Posted on 1/20/10 03:07 PM
'Brothers' like many of the forgotten masterpieces of Danish cinema cannot be summed up merely by the haunting realism it depicts and invokes so purposefully within its viewers through its content and dialogue.
Its uncanny ability to consume the viewer in the world of the film through its involving camera work and choice cuts are akin to its powerful acting, which rivals anything you will ever see in film.
Ulrich Thomsen, Connie Neilson and Nikolaj Lie Kaas all give captivating performances as a family in turmoil, that equals if not exceeds their finest moments in some of their other noteworthy performances in films such as 'The Idiots' and 'Rushmore' and leave nothing more to be desired by the films conclusion.
Even the supplementary characters are picturesque in their roles and add to the realism and experience of seeing such a harrowing and gritty film, which closely examines the untold horrors of the war in Afghanistan as well as the peripheral damage such rage and bloodshed can have on anyone who is even indirectly involved.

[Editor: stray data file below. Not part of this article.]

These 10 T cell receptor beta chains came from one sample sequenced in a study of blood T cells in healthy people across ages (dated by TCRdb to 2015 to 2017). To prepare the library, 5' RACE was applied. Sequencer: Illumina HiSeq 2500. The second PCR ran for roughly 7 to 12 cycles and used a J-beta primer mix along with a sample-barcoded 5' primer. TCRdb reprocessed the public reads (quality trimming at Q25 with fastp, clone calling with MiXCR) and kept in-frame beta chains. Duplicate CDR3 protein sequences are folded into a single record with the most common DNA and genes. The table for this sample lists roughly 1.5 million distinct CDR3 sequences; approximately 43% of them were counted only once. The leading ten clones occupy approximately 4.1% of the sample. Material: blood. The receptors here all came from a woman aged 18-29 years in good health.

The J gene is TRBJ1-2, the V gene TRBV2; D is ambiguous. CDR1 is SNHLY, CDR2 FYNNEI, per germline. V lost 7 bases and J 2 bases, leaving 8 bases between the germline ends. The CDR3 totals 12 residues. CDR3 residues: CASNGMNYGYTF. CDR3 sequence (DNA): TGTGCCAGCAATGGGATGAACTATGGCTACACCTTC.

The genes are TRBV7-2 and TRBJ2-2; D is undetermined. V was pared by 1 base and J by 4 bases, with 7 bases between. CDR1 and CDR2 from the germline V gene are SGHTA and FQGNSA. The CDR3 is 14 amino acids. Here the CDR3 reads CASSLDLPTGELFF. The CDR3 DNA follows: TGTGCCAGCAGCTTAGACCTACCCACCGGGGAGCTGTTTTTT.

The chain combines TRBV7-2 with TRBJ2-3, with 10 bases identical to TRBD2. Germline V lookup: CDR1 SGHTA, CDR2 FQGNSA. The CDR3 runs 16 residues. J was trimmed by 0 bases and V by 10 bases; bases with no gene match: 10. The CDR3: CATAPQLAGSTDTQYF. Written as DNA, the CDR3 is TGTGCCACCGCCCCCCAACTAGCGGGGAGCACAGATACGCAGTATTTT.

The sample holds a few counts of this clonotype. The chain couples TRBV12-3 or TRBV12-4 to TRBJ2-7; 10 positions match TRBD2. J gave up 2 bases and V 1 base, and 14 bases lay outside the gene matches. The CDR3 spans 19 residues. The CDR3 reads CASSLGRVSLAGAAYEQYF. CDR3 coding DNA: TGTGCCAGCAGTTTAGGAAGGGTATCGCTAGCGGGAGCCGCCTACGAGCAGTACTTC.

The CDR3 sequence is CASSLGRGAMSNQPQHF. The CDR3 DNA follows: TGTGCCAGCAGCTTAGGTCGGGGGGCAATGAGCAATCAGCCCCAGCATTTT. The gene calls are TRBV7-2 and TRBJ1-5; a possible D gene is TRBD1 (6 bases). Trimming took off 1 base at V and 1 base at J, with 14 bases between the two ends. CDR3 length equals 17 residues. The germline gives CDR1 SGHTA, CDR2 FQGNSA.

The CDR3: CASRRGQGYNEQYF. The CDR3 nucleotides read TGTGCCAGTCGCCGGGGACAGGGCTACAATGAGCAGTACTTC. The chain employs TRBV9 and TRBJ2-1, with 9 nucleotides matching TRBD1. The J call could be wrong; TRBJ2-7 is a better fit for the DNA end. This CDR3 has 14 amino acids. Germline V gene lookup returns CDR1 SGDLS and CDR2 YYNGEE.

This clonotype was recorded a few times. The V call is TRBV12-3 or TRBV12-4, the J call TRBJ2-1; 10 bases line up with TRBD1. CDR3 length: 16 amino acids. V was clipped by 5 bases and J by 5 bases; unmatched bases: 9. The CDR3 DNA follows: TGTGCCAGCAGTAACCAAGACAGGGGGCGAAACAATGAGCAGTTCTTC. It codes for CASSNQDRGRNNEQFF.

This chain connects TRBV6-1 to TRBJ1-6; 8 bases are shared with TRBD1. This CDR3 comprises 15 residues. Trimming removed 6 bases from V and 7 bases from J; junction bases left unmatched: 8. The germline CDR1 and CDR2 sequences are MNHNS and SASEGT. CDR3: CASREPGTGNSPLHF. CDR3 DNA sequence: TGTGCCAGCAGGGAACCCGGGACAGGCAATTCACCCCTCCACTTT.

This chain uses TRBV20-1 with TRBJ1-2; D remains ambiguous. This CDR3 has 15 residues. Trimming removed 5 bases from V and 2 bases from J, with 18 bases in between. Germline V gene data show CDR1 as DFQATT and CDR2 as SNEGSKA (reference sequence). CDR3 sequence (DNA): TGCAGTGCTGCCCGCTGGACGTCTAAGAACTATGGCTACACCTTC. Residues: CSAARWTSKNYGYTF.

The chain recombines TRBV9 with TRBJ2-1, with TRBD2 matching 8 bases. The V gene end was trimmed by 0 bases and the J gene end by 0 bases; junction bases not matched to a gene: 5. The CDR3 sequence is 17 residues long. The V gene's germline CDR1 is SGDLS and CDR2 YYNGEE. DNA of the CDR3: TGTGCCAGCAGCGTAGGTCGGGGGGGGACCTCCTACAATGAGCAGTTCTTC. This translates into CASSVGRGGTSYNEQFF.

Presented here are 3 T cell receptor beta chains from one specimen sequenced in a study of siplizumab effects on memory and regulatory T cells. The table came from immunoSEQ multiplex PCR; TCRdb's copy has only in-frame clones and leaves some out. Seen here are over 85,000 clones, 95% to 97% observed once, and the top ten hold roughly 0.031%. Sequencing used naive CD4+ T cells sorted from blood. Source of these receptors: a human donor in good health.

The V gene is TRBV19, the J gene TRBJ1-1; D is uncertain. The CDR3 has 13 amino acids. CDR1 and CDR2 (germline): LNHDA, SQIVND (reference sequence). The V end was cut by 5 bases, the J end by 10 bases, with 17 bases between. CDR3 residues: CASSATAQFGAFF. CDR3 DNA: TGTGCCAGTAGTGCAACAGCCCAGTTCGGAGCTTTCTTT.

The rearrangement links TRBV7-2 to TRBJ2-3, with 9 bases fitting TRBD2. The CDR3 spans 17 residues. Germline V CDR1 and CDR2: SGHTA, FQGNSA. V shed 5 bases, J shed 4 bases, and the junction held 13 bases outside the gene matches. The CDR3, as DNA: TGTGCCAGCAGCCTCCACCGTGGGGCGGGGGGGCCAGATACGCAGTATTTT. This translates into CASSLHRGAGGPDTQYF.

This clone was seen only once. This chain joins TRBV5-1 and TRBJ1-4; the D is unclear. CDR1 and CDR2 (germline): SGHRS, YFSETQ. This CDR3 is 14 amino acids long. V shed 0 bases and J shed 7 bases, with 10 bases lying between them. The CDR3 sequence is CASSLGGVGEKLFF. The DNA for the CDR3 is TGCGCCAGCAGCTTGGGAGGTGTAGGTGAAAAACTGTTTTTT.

This message is accomplished by extending the psychological torment endured by one soldier, into the lives of his friends and family back in Denmark, provoking powerful emotions and sentiments relating to relationships and family and presenting questions relating to the essence of love and life's objectives at every given moment.
There are moments in this film that will leave you speechless and shocked and others that will conjure sadness and sorrow, enhancing the films realism and underlying objectives. These objectives comment not only on the pressures and evils of a society in need of reform, but which also force the viewer to confront the parallels in their own lives which may have relevance to the messages portrayed in this film; those which may even be adding to the problems of an inherently confrontational and war driven society.
Redone in lackadaisically American fashion, I would encourage everyone to see the original Danish version and skip the watered down remake. Films this thought provoking and well done don't come along too often.